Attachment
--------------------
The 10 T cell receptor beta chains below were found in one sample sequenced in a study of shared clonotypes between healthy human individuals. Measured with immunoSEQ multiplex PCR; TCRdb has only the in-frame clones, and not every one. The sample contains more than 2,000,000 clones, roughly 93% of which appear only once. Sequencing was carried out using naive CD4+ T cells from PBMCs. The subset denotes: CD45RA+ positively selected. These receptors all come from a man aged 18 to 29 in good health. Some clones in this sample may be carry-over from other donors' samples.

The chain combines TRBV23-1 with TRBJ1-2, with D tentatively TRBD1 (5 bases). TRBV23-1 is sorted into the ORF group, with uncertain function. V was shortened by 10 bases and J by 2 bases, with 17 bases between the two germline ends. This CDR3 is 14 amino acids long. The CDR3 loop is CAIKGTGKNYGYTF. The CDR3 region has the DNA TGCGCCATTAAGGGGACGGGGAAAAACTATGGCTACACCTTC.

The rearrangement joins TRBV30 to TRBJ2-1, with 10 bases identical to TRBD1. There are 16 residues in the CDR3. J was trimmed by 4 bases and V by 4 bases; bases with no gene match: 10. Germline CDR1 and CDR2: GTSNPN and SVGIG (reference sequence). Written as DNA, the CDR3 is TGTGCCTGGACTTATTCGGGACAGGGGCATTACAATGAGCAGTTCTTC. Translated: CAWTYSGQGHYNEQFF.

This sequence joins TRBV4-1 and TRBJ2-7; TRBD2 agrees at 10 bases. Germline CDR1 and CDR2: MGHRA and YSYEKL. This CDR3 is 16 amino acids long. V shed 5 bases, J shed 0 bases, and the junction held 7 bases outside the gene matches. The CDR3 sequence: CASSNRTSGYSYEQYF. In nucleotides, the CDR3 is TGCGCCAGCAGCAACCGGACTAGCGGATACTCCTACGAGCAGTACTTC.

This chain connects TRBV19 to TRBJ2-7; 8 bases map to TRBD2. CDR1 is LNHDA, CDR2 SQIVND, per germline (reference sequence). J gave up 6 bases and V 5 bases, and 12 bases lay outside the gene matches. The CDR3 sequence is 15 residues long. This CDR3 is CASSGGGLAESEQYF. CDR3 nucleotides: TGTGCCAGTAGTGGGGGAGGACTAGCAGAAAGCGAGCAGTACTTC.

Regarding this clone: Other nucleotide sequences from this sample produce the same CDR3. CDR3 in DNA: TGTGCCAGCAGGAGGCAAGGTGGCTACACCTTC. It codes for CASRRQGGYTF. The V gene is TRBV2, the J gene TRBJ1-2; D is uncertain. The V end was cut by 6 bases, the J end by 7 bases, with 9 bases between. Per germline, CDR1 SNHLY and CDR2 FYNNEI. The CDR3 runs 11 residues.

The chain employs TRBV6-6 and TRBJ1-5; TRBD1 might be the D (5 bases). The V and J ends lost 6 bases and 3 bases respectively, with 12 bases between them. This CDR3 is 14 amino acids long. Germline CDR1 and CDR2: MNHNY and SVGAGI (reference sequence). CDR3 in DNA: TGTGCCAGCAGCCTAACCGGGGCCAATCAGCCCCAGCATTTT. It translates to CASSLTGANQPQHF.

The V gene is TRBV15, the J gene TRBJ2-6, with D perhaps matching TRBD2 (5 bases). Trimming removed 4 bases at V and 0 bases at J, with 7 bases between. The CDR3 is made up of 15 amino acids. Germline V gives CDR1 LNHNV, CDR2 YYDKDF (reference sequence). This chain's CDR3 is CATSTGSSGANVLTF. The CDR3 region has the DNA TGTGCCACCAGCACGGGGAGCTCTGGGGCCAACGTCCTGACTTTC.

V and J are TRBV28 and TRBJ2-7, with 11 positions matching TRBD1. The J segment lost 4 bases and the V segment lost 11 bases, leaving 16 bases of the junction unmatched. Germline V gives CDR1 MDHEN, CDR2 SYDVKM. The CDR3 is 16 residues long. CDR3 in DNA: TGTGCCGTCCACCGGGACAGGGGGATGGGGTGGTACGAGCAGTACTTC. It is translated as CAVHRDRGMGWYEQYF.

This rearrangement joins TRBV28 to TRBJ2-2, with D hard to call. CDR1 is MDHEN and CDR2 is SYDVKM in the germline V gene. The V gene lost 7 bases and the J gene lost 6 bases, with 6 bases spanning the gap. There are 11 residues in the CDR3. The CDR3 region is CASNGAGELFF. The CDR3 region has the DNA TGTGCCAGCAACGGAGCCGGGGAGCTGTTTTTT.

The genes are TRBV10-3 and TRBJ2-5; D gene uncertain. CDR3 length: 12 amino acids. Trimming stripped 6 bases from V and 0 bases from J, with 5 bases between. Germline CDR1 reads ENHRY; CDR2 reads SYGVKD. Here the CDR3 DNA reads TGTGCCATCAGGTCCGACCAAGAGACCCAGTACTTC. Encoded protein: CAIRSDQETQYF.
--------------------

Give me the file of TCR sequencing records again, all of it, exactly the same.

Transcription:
The 10 T cell receptor beta chains below were found in one sample sequenced in a study of shared clonotypes between healthy human individuals. Measured with immunoSEQ multiplex PCR; TCRdb has only the in-frame clones, and not every one. The sample contains more than 2,000,000 clones, roughly 93% of which appear only once. Sequencing was carried out using naive CD4+ T cells from PBMCs. The subset denotes: CD45RA+ positively selected. These receptors all come from a man aged 18 to 29 in good health. Some clones in this sample may be carry-over from other donors' samples.

The chain combines TRBV23-1 with TRBJ1-2, with D tentatively TRBD1 (5 bases). TRBV23-1 is sorted into the ORF group, with uncertain function. V was shortened by 10 bases and J by 2 bases, with 17 bases between the two germline ends. This CDR3 is 14 amino acids long. The CDR3 loop is CAIKGTGKNYGYTF. The CDR3 region has the DNA TGCGCCATTAAGGGGACGGGGAAAAACTATGGCTACACCTTC.

The rearrangement joins TRBV30 to TRBJ2-1, with 10 bases identical to TRBD1. There are 16 residues in the CDR3. J was trimmed by 4 bases and V by 4 bases; bases with no gene match: 10. Germline CDR1 and CDR2: GTSNPN and SVGIG (reference sequence). Written as DNA, the CDR3 is TGTGCCTGGACTTATTCGGGACAGGGGCATTACAATGAGCAGTTCTTC. Translated: CAWTYSGQGHYNEQFF.

This sequence joins TRBV4-1 and TRBJ2-7; TRBD2 agrees at 10 bases. Germline CDR1 and CDR2: MGHRA and YSYEKL. This CDR3 is 16 amino acids long. V shed 5 bases, J shed 0 bases, and the junction held 7 bases outside the gene matches. The CDR3 sequence: CASSNRTSGYSYEQYF. In nucleotides, the CDR3 is TGCGCCAGCAGCAACCGGACTAGCGGATACTCCTACGAGCAGTACTTC.

This chain connects TRBV19 to TRBJ2-7; 8 bases map to TRBD2. CDR1 is LNHDA, CDR2 SQIVND, per germline (reference sequence). J gave up 6 bases and V 5 bases, and 12 bases lay outside the gene matches. The CDR3 sequence is 15 residues long. This CDR3 is CASSGGGLAESEQYF. CDR3 nucleotides: TGTGCCAGTAGTGGGGGAGGACTAGCAGAAAGCGAGCAGTACTTC.

Regarding this clone: Other nucleotide sequences from this sample produce the same CDR3. CDR3 in DNA: TGTGCCAGCAGGAGGCAAGGTGGCTACACCTTC. It codes for CASRRQGGYTF. The V gene is TRBV2, the J gene TRBJ1-2; D is uncertain. The V end was cut by 6 bases, the J end by 7 bases, with 9 bases between. Per germline, CDR1 SNHLY and CDR2 FYNNEI. The CDR3 runs 11 residues.

The chain employs TRBV6-6 and TRBJ1-5; TRBD1 might be the D (5 bases). The V and J ends lost 6 bases and 3 bases respectively, with 12 bases between them. This CDR3 is 14 amino acids long. Germline CDR1 and CDR2: MNHNY and SVGAGI (reference sequence). CDR3 in DNA: TGTGCCAGCAGCCTAACCGGGGCCAATCAGCCCCAGCATTTT. It translates to CASSLTGANQPQHF.

The V gene is TRBV15, the J gene TRBJ2-6, with D perhaps matching TRBD2 (5 bases). Trimming removed 4 bases at V and 0 bases at J, with 7 bases between. The CDR3 is made up of 15 amino acids. Germline V gives CDR1 LNHNV, CDR2 YYDKDF (reference sequence). This chain's CDR3 is CATSTGSSGANVLTF. The CDR3 region has the DNA TGTGCCACCAGCACGGGGAGCTCTGGGGCCAACGTCCTGACTTTC.

V and J are TRBV28 and TRBJ2-7, with 11 positions matching TRBD1. The J segment lost 4 bases and the V segment lost 11 bases, leaving 16 bases of the junction unmatched. Germline V gives CDR1 MDHEN, CDR2 SYDVKM. The CDR3 is 16 residues long. CDR3 in DNA: TGTGCCGTCCACCGGGACAGGGGGATGGGGTGGTACGAGCAGTACTTC. It is translated as CAVHRDRGMGWYEQYF.

This rearrangement joins TRBV28 to TRBJ2-2, with D hard to call. CDR1 is MDHEN and CDR2 is SYDVKM in the germline V gene. The V gene lost 7 bases and the J gene lost 6 bases, with 6 bases spanning the gap. There are 11 residues in the CDR3. The CDR3 region is CASNGAGELFF. The CDR3 region has the DNA TGTGCCAGCAACGGAGCCGGGGAGCTGTTTTTT.

The genes are TRBV10-3 and TRBJ2-5; D gene uncertain. CDR3 length: 12 amino acids. Trimming stripped 6 bases from V and 0 bases from J, with 5 bases between. Germline CDR1 reads ENHRY; CDR2 reads SYGVKD. Here the CDR3 DNA reads TGTGCCATCAGGTCCGACCAAGAGACCCAGTACTTC. Encoded protein: CAIRSDQETQYF.